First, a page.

The U.S. Department of Health and Human Services announced phase two of the Communities Putting Prevention to Work program (CPPW).  An additional $31 million was awarded to ten communities in eight states, and one award went to a state health department, to support public health efforts to reduce obesity and smoking, increase physical activity and improve nutrition. Also announced was $10 million in additional funding for "Community Mentoring" to six communities from the original 44 CPPW sites funded by ARRA in 2009. 

Smoking Cessation: The Economic Benefits - The American Lung Association released state-by-state information on the benefits of smoking cessation treatments.  Research from Pennsylvania State University indicates that for every $1 spent on helping smokers quit, states would see a $1.26 return on investment. 

The Robert Wood Johnson Foundation and partners launched a new Public Health Law Network.  The network will provide technical assistance to professionals seeking legal or policy solutions for complex public health challenges on a wide range of issues including environmental health and injury prevention.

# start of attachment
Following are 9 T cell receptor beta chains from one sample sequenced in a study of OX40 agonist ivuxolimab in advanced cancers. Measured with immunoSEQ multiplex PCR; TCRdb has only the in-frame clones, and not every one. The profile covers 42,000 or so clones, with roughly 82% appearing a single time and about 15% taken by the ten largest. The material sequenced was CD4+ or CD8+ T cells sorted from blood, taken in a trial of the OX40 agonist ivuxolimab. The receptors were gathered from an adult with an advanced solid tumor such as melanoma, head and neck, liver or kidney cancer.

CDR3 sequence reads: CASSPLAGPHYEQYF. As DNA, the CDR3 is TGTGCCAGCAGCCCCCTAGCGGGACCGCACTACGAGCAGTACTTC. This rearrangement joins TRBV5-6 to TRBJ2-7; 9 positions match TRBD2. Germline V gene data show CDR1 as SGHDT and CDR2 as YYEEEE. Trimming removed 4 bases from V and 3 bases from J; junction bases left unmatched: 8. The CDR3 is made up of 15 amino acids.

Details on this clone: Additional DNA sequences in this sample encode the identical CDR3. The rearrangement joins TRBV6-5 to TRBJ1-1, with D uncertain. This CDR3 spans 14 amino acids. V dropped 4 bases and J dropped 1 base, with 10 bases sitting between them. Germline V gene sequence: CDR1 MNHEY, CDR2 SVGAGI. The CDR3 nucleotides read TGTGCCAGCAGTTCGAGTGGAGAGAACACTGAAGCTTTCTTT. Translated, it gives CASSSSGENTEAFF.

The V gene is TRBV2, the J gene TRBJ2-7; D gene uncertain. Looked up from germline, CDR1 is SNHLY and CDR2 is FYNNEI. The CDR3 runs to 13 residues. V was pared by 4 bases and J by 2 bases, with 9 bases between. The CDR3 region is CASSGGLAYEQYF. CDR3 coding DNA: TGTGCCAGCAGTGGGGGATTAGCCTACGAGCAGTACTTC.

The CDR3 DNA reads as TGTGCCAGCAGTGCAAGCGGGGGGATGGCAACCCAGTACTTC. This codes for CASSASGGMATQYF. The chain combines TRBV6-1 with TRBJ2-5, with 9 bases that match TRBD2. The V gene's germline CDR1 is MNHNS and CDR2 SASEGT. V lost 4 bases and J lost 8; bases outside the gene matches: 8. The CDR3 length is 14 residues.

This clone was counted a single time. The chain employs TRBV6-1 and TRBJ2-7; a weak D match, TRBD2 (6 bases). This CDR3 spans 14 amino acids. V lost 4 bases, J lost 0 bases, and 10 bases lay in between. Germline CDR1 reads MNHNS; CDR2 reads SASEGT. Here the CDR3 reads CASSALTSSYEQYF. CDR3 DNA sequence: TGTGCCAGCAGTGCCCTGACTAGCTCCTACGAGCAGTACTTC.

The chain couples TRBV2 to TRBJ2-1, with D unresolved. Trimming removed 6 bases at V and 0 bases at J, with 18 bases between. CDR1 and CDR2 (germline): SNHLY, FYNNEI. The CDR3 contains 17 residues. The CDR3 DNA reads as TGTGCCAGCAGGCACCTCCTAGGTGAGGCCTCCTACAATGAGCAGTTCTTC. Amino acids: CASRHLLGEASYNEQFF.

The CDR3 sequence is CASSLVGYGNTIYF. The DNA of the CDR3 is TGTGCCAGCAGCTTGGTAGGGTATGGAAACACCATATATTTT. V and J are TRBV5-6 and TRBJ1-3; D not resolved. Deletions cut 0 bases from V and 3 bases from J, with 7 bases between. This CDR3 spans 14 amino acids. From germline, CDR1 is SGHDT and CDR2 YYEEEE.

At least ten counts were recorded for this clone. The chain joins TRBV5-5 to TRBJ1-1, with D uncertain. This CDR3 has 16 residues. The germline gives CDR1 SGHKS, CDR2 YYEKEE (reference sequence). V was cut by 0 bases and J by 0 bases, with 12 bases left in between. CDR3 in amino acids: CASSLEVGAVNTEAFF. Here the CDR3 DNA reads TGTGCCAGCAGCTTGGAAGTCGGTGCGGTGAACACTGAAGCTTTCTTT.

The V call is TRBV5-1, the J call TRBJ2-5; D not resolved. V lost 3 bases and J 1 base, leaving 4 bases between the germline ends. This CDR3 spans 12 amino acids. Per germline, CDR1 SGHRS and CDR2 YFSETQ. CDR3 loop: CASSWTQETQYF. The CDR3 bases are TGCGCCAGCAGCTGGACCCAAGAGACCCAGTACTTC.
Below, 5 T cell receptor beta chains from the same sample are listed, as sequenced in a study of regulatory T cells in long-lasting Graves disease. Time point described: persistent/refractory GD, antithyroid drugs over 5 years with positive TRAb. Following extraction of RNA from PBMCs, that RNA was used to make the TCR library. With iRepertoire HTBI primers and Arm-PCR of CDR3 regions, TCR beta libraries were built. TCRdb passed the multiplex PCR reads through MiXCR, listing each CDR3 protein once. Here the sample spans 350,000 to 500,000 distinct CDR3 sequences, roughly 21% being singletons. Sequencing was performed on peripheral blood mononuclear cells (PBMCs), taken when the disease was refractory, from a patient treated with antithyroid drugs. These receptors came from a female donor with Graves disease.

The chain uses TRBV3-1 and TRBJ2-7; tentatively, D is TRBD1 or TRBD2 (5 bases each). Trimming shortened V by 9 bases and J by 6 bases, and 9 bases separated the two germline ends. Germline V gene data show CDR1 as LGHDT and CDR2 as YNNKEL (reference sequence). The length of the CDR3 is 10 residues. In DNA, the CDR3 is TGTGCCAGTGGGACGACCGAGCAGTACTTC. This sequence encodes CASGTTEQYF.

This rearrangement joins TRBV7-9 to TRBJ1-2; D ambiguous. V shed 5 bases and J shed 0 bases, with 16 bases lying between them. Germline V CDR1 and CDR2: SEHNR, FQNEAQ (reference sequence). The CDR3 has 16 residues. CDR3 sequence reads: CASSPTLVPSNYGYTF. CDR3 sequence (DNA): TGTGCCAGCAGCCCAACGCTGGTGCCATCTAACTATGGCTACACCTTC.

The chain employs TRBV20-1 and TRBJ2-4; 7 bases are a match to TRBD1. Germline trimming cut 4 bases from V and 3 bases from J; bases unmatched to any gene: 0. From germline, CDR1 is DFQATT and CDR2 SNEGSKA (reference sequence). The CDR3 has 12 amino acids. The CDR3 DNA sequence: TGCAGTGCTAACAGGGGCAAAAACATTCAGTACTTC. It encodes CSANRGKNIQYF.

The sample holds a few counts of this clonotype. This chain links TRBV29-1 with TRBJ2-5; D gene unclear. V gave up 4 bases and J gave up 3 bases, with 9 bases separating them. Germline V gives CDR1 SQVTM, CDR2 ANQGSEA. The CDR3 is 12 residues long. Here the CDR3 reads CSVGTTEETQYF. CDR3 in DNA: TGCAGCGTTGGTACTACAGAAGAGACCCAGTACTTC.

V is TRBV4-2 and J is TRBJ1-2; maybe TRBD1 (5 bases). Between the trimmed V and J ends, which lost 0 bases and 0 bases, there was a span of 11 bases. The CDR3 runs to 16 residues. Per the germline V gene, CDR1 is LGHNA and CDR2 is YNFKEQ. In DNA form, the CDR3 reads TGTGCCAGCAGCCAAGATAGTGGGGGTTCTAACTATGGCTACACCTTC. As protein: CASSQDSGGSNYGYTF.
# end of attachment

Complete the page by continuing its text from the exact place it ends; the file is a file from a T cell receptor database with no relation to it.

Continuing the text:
The Director of the Centers for Disease Control and Prevention, Thomas Frieden, M.D., M.P.H. has outlined six priority "winnable battles"  to address in public health: smoking, HIV/AIDS, obesity/nutrition, teen pregnancy, auto injuries and hospital acquired infections. 

Public Health Project Partner News

NCSL collaborates with the Centers for Disease Control and Prevention and other national organizations—including the National Governors Association, the Association of State and Territorial Health Officials and the Society for Public Health Education—on public health projects. Recent resources available from partner organizations on public health topics include the following.

NGA Report: State Roles in Delivery System Reform
A recently released report examines health reform in the states and includes discussion on: health care quality improvement, care coordination and disease management, primary care and prevention, health care payment systems and Medicaid's role in the health delivery system.

ASTHO Submits Comments to FDA on Federal Menu Labeling 
ASTHO submitted recommendations in response to a docket for soliciting comments and information pertinent to the implementation of the new federal menu labeling requirements [Section 4205] of the Affordable Care Act.  ASTHO supports increasing the availability of nutritional information through menu labeling, but strongly encourages the FDA to consider the costs of implementation and enforcement to state and local jurisdictions.